Michael Symmons Roberts’ sixth – and most ambitious collection to date – takes its name from the ancient trade in powders, chemicals, salts and dyes, paints and cures. These poems offer a similarly potent and sensory multiplicity, unified through the formal constraint of 150 poems of 15 lines.

Like the medieval psalters echoed in its title, this collection contains both the sacred and profane. Here are hymns of praise and lamentation, songs of wonder and despair, journeying effortlessly through physical and metaphysical landscapes, from financial markets and urban sprawl to deserts and dark nights of the soul.

From an encomium to a karaoke booth to a conjuration of an inverse Antarctica, this collection is a compelling, powerful search for meaning, truth and falsehood. But, as ever in Roberts’ work – notably the Whitbread Award-winning Corpus – this search is rooted in the tangible world, leavened by wit, contradiction, tenderness and sensuality.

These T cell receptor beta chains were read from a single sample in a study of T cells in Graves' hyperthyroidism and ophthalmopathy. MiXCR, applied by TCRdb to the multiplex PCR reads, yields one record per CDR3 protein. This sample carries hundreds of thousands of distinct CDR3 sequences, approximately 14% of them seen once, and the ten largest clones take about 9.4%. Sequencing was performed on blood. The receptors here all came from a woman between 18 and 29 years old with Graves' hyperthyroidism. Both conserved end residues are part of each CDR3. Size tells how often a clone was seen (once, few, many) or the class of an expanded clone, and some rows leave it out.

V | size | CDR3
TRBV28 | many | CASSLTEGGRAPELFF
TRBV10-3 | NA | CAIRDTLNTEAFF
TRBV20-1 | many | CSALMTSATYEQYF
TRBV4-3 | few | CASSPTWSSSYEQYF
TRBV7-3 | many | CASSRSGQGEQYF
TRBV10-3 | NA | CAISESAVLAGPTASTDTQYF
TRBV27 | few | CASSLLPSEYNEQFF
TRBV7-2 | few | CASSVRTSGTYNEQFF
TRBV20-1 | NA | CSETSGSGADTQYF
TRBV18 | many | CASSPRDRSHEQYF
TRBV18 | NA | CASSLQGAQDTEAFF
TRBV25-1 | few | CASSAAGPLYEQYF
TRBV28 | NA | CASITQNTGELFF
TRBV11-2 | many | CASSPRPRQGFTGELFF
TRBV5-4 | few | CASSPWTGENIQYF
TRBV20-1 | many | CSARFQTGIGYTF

This is Roberts’ most expansive writing yet: mystical, philosophical, earthy and elegiac. Drysaltersings of the world’s unceasing ability to surprise, and the shock and dislocation of catching your own life unawares.

Reviews of Drysalter

“A major new collection of ‘super-sonnets’ demonstrates the poet’s amazing talent for putting intimacy on paper”

Read the full review

Kate Kellaway, The Observer

Awards for Drysalter

Winner of the 2013 Forward Poetry Prize for Best Collection
Winner of the 2013 Costa Poetry Award
Shortlisted for the 2013 T. S. Eliot Poetry Prize
Shortlisted for the 2015 Portico Prize

Extract from Drysalter


The birds are taking over. Not in rows on high wires,
chittering on rooves at passers-by, fixing a lone child
with their red-ringed, sink-hole eyes, not by massing

on our window-sills at dawn and tap-tap-tapping
with the urgency, hunger, blunt-sense of the wild,
not with a skirl and swoop like smoke cut loose from fire,

but with a single egg inside each one of us,
lodged in the fold between lungs, not felt until the break,
la petite mort when shell cracks and a song begins,

an airless, blood-borne trill, a pulse, a stretch of wing,
which may be dun wren, bird of paradise, dull rook,
and none of us can know what kind is ours,

nor even know for sure it’s there, this skitter,
this arrhythmia, this restlessness, this ache that makes
you walk out, mid-meal, steal a car and disappear